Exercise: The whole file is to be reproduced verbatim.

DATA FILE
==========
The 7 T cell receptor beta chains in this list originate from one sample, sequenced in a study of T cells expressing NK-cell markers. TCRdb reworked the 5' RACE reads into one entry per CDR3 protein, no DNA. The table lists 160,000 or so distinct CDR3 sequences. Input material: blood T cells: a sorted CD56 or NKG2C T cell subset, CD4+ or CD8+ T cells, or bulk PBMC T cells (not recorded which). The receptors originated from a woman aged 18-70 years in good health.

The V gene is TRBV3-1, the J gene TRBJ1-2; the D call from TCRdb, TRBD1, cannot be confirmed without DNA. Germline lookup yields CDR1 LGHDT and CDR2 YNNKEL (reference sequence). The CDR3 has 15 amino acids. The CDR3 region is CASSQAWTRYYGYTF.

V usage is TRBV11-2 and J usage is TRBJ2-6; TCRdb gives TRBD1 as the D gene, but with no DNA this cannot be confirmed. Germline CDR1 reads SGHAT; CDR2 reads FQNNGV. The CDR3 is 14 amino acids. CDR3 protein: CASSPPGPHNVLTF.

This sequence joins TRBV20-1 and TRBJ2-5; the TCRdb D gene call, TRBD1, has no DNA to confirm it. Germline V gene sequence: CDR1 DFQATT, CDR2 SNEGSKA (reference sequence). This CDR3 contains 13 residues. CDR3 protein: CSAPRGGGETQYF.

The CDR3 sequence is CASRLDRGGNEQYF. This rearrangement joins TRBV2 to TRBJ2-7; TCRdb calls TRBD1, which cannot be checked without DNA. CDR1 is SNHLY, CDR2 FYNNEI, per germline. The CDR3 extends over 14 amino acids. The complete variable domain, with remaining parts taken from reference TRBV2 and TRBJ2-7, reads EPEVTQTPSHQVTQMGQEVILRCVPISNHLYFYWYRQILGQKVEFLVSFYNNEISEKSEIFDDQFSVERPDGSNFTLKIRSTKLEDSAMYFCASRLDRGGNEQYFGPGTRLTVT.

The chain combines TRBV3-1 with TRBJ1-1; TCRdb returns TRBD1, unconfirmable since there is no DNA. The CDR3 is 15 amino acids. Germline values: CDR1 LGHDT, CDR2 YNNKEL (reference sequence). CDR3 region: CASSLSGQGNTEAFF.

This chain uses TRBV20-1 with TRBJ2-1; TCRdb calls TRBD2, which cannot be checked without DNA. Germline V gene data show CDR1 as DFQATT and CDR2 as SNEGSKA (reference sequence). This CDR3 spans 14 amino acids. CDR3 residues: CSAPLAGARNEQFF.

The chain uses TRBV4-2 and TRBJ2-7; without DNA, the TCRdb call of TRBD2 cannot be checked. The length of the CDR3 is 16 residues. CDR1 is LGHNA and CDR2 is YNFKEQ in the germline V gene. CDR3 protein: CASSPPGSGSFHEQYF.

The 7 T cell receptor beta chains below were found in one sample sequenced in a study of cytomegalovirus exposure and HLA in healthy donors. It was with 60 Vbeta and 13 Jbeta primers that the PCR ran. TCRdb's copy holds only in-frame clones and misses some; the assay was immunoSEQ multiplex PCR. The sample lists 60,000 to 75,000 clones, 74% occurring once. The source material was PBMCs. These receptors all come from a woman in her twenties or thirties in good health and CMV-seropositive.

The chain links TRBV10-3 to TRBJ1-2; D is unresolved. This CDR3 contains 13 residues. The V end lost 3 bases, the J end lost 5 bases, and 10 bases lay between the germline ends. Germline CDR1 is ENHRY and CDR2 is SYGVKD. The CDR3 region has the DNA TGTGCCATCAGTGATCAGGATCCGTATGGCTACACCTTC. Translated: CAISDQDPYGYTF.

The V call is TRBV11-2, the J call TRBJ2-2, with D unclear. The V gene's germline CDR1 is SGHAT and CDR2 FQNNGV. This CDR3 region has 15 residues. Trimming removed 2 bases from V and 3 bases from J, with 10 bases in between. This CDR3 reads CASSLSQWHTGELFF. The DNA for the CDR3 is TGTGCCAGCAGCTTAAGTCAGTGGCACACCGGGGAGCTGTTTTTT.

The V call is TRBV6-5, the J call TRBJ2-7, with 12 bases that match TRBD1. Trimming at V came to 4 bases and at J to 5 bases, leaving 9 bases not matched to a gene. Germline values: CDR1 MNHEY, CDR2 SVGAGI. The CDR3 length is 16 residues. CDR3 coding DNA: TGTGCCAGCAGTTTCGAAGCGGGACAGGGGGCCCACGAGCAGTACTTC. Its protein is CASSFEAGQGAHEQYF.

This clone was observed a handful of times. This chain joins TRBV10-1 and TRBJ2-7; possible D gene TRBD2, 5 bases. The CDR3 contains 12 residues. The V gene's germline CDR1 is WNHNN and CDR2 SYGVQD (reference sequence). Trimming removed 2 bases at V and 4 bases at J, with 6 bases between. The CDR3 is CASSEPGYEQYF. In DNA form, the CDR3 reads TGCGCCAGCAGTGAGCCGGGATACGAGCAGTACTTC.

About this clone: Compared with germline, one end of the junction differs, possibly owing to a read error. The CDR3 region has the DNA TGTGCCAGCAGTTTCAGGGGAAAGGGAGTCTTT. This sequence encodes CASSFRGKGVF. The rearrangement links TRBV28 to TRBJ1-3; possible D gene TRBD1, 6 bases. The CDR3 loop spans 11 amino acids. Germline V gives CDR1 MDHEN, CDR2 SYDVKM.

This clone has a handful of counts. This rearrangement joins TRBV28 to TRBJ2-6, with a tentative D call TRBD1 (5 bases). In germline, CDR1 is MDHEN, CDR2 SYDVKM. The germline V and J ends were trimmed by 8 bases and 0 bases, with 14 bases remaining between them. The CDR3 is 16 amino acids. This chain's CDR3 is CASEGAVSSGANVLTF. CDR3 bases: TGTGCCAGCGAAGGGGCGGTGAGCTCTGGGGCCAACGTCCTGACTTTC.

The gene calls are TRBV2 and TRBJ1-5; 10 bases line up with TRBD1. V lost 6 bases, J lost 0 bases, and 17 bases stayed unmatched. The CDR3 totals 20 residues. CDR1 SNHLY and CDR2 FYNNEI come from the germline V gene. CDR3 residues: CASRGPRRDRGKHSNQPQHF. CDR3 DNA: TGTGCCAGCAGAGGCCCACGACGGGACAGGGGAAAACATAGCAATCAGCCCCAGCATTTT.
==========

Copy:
The 7 T cell receptor beta chains in this list originate from one sample, sequenced in a study of T cells expressing NK-cell markers. TCRdb reworked the 5' RACE reads into one entry per CDR3 protein, no DNA. The table lists 160,000 or so distinct CDR3 sequences. Input material: blood T cells: a sorted CD56 or NKG2C T cell subset, CD4+ or CD8+ T cells, or bulk PBMC T cells (not recorded which). The receptors originated from a woman aged 18-70 years in good health.

The V gene is TRBV3-1, the J gene TRBJ1-2; the D call from TCRdb, TRBD1, cannot be confirmed without DNA. Germline lookup yields CDR1 LGHDT and CDR2 YNNKEL (reference sequence). The CDR3 has 15 amino acids. The CDR3 region is CASSQAWTRYYGYTF.

V usage is TRBV11-2 and J usage is TRBJ2-6; TCRdb gives TRBD1 as the D gene, but with no DNA this cannot be confirmed. Germline CDR1 reads SGHAT; CDR2 reads FQNNGV. The CDR3 is 14 amino acids. CDR3 protein: CASSPPGPHNVLTF.

This sequence joins TRBV20-1 and TRBJ2-5; the TCRdb D gene call, TRBD1, has no DNA to confirm it. Germline V gene sequence: CDR1 DFQATT, CDR2 SNEGSKA (reference sequence). This CDR3 contains 13 residues. CDR3 protein: CSAPRGGGETQYF.

The CDR3 sequence is CASRLDRGGNEQYF. This rearrangement joins TRBV2 to TRBJ2-7; TCRdb calls TRBD1, which cannot be checked without DNA. CDR1 is SNHLY, CDR2 FYNNEI, per germline. The CDR3 extends over 14 amino acids. The complete variable domain, with remaining parts taken from reference TRBV2 and TRBJ2-7, reads EPEVTQTPSHQVTQMGQEVILRCVPISNHLYFYWYRQILGQKVEFLVSFYNNEISEKSEIFDDQFSVERPDGSNFTLKIRSTKLEDSAMYFCASRLDRGGNEQYFGPGTRLTVT.

The chain combines TRBV3-1 with TRBJ1-1; TCRdb returns TRBD1, unconfirmable since there is no DNA. The CDR3 is 15 amino acids. Germline values: CDR1 LGHDT, CDR2 YNNKEL (reference sequence). CDR3 region: CASSLSGQGNTEAFF.

This chain uses TRBV20-1 with TRBJ2-1; TCRdb calls TRBD2, which cannot be checked without DNA. Germline V gene data show CDR1 as DFQATT and CDR2 as SNEGSKA (reference sequence). This CDR3 spans 14 amino acids. CDR3 residues: CSAPLAGARNEQFF.

The chain uses TRBV4-2 and TRBJ2-7; without DNA, the TCRdb call of TRBD2 cannot be checked. The length of the CDR3 is 16 residues. CDR1 is LGHNA and CDR2 is YNFKEQ in the germline V gene. CDR3 protein: CASSPPGSGSFHEQYF.

The 7 T cell receptor beta chains below were found in one sample sequenced in a study of cytomegalovirus exposure and HLA in healthy donors. It was with 60 Vbeta and 13 Jbeta primers that the PCR ran. TCRdb's copy holds only in-frame clones and misses some; the assay was immunoSEQ multiplex PCR. The sample lists 60,000 to 75,000 clones, 74% occurring once. The source material was PBMCs. These receptors all come from a woman in her twenties or thirties in good health and CMV-seropositive.

The chain links TRBV10-3 to TRBJ1-2; D is unresolved. This CDR3 contains 13 residues. The V end lost 3 bases, the J end lost 5 bases, and 10 bases lay between the germline ends. Germline CDR1 is ENHRY and CDR2 is SYGVKD. The CDR3 region has the DNA TGTGCCATCAGTGATCAGGATCCGTATGGCTACACCTTC. Translated: CAISDQDPYGYTF.

The V call is TRBV11-2, the J call TRBJ2-2, with D unclear. The V gene's germline CDR1 is SGHAT and CDR2 FQNNGV. This CDR3 region has 15 residues. Trimming removed 2 bases from V and 3 bases from J, with 10 bases in between. This CDR3 reads CASSLSQWHTGELFF. The DNA for the CDR3 is TGTGCCAGCAGCTTAAGTCAGTGGCACACCGGGGAGCTGTTTTTT.

The V call is TRBV6-5, the J call TRBJ2-7, with 12 bases that match TRBD1. Trimming at V came to 4 bases and at J to 5 bases, leaving 9 bases not matched to a gene. Germline values: CDR1 MNHEY, CDR2 SVGAGI. The CDR3 length is 16 residues. CDR3 coding DNA: TGTGCCAGCAGTTTCGAAGCGGGACAGGGGGCCCACGAGCAGTACTTC. Its protein is CASSFEAGQGAHEQYF.

This clone was observed a handful of times. This chain joins TRBV10-1 and TRBJ2-7; possible D gene TRBD2, 5 bases. The CDR3 contains 12 residues. The V gene's germline CDR1 is WNHNN and CDR2 SYGVQD (reference sequence). Trimming removed 2 bases at V and 4 bases at J, with 6 bases between. The CDR3 is CASSEPGYEQYF. In DNA form, the CDR3 reads TGCGCCAGCAGTGAGCCGGGATACGAGCAGTACTTC.

About this clone: Compared with germline, one end of the junction differs, possibly owing to a read error. The CDR3 region has the DNA TGTGCCAGCAGTTTCAGGGGAAAGGGAGTCTTT. This sequence encodes CASSFRGKGVF. The rearrangement links TRBV28 to TRBJ1-3; possible D gene TRBD1, 6 bases. The CDR3 loop spans 11 amino acids. Germline V gives CDR1 MDHEN, CDR2 SYDVKM.

This clone has a handful of counts. This rearrangement joins TRBV28 to TRBJ2-6, with a tentative D call TRBD1 (5 bases). In germline, CDR1 is MDHEN, CDR2 SYDVKM. The germline V and J ends were trimmed by 8 bases and 0 bases, with 14 bases remaining between them. The CDR3 is 16 amino acids. This chain's CDR3 is CASEGAVSSGANVLTF. CDR3 bases: TGTGCCAGCGAAGGGGCGGTGAGCTCTGGGGCCAACGTCCTGACTTTC.

The gene calls are TRBV2 and TRBJ1-5; 10 bases line up with TRBD1. V lost 6 bases, J lost 0 bases, and 17 bases stayed unmatched. The CDR3 totals 20 residues. CDR1 SNHLY and CDR2 FYNNEI come from the germline V gene. CDR3 residues: CASRGPRRDRGKHSNQPQHF. CDR3 DNA: TGTGCCAGCAGAGGCCCACGACGGGACAGGGGAAAACATAGCAATCAGCCCCAGCATTTT.